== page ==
Thursday, July 18, 2024
Thursday, July 18, 2024
HomePet NewsBird NewsDavid Campbell: when a birder migrates

David Campbell: when a birder migrates

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Birders have a lot to consider when transferring home. Never thoughts the council tax band and whether or not the world remains to be ‘up and coming’ economically – we have to know the way shut we’re to the closest marshes and whether or not there are any good main traces for seen migration.

Moving quite a lot of miles can utterly change one’s birding prospects. It may be powerful to say goodbye to an area patch. After all these years of placing in hours at a favorite website, attending to know its birds and building a powerful patch listing, the considered making it work long-distance would possibly even cross your thoughts. But a clear break is for the very best and a brand new space affords an thrilling contemporary begin.

Just ensure you time it proper so that every one the packing and unpacking does not conflict with key weeks for migration. I ended up wishing I hadn’t stalled for time when my companion advised a summer season transfer a few years in the past. Much of September and October final 12 months had been taken up with shifting 60 km east alongside the Sussex coast from Worthing to Hastings.

Although the cut up into two fashionable counties is successfully ignored for chook recording and aggressive itemizing, the transfer from West Sussex to East Sussex meant swapping a flat and depressingly urbanised shoreline for rugged, underwatched clifftops and thrilling wetlands inside simple attain. Entering an upgraded birding area however with out having to desert my county listing, I could not have hoped for higher.



This Olive-backed Pipit, solely the third for Sussex and a fantastic inland prize, was a parting reward for David on his old patch (David Campbell).

A Common Kingfisher flashed previous the top-floor window as we heaved the primary few containers as much as the ‘dumping room’ in our new home. I’d already scrutinised the habitat in our new space on Google Maps, so I knew there have been no water options shut sufficient to make this an everyday sighting. It appeared like an excellent signal.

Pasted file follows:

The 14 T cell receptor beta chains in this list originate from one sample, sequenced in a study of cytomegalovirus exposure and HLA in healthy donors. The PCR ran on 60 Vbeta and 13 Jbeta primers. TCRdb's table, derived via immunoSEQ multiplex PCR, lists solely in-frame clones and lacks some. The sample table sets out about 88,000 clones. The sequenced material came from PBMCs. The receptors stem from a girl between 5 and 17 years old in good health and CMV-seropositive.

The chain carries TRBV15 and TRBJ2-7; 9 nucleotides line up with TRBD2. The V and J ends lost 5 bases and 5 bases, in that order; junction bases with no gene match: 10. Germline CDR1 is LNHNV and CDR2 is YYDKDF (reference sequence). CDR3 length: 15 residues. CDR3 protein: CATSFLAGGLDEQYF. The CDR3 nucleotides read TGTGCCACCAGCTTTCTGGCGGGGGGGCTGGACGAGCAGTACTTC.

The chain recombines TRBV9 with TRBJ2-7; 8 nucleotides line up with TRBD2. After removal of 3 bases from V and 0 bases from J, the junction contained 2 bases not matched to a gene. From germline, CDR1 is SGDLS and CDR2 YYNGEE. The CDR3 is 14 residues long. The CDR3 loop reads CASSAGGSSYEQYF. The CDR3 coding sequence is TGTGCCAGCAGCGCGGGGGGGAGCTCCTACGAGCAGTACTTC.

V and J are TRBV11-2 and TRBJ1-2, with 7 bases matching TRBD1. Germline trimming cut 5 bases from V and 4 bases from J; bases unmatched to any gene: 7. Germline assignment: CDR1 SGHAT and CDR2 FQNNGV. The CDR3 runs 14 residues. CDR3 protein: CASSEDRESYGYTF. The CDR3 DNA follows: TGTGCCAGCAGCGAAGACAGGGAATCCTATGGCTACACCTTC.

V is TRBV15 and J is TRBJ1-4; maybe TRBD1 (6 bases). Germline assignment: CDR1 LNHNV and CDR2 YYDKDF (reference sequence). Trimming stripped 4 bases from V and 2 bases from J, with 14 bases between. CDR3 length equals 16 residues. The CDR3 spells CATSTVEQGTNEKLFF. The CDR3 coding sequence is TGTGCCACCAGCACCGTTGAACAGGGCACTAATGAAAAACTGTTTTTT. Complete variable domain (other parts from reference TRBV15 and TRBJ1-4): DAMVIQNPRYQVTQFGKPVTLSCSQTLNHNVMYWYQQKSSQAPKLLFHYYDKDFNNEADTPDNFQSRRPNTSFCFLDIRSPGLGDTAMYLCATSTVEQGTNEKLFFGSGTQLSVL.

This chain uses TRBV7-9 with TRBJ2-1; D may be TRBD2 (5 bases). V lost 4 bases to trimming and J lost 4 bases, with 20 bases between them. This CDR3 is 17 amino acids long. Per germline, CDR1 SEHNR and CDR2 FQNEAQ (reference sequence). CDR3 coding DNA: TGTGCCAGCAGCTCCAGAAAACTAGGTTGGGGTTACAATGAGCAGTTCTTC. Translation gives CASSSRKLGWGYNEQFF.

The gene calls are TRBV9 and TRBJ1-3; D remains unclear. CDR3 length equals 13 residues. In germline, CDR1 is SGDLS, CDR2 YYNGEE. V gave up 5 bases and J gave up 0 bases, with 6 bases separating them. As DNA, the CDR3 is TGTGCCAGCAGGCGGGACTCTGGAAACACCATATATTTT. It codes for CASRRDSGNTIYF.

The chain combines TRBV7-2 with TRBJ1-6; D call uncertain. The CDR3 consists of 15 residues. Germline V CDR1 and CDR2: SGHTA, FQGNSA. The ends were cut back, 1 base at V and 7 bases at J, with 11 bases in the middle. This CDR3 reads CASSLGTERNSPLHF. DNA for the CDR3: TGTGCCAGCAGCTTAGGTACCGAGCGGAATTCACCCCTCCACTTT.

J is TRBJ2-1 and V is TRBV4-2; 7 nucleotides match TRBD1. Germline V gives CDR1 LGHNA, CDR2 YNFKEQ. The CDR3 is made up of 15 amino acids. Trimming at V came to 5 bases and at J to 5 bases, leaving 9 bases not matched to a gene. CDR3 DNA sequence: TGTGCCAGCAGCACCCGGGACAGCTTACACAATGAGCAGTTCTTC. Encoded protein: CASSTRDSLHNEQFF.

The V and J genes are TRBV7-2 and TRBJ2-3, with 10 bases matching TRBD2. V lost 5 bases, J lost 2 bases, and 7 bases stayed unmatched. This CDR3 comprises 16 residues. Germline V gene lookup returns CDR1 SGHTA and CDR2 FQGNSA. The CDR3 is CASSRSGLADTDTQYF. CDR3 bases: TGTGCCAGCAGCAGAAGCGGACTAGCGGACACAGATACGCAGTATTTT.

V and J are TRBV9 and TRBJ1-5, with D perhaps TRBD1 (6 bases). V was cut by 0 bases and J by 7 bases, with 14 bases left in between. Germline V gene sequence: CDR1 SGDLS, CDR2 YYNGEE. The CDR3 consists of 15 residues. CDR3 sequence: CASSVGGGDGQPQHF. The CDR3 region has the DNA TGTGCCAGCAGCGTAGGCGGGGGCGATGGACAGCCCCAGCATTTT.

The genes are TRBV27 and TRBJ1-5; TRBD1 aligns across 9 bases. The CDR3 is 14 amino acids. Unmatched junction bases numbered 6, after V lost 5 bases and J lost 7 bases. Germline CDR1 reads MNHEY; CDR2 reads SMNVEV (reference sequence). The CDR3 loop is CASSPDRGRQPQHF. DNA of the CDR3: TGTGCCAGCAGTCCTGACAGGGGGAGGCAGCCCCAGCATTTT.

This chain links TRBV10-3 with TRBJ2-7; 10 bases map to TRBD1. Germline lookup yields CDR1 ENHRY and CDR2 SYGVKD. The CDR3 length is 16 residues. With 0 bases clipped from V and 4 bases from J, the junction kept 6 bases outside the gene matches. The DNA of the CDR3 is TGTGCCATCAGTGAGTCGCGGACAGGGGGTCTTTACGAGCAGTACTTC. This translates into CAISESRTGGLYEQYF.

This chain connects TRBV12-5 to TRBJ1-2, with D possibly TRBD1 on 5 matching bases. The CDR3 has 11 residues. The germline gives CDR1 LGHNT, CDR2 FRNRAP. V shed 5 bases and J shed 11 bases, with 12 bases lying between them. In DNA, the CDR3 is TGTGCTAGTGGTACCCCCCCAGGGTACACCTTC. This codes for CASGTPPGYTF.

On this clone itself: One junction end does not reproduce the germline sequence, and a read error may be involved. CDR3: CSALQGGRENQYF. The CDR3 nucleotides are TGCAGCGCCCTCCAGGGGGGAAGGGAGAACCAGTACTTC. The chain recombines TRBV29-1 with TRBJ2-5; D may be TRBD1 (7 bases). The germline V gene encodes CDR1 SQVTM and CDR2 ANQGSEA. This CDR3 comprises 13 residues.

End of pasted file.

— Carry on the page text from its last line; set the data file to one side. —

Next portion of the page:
New home, new patch

Thankfully, autumn nonetheless had sufficient fuel left to present me a style of native birding as soon as the important unpacking was completed. Although there appeared to be few ‘resident’ birds across the backyard, the benefit of dwelling on the high of a hill was clear each time I stepped exterior to listen to migrating finches, hirundines and Meadow Pipits on faucet.

Sorrow at forsaking Cissbury Ring, my former birding haven in Worthing which noticed me off with the invention of the primary Olive-backed Pipit in Sussex for 20 years, was quickly forgotten with a incredible realisation. 

Hastings Country Park had been the apparent alternative of native patch. However, utter laziness on the subject of mountaineering up and down hills to walk to its west edge, and a miserly angle to parking fees, led me to take a look at a relatively titchy space of comparable terrain nearer to home.

I’d dreamt of a place similar to West Hill, however I hadn’t thought it existed. The habitat seemed extremely promising however pleasingly simple to cowl. From one spot, it was doable to regulate a sheltered gully whereas logging overland migration and seawatching. What’s extra, it was a protected space to deliver my canine, Bentham, alongside, with nothing delicate for her to disturb.

The subsequent day the climate was so terrible that I’d needed to cancel a birding tour, however I used to be straight again out to West Hill. A Ring Ouzel appeared within the bushes as I made my approach to a cushty seawatching position on the base of the hill. My long-awaited first Balearic Shearwater in Sussex flew previous, adopted by one other. This was all of the proof I wanted that I lastly had glorious birding a brief walk from home. You do not get that on Zoopla.

 

  • This column first appeared within the April 2024 version of Birdwatch. To be the primary to learn the journal every month, take out a subscription to Birdwatch, or get the journal alongside your chook information by subscribing to both Bird News Ultimate (paper journal) or Bird News Ultimate Plus (digital access).

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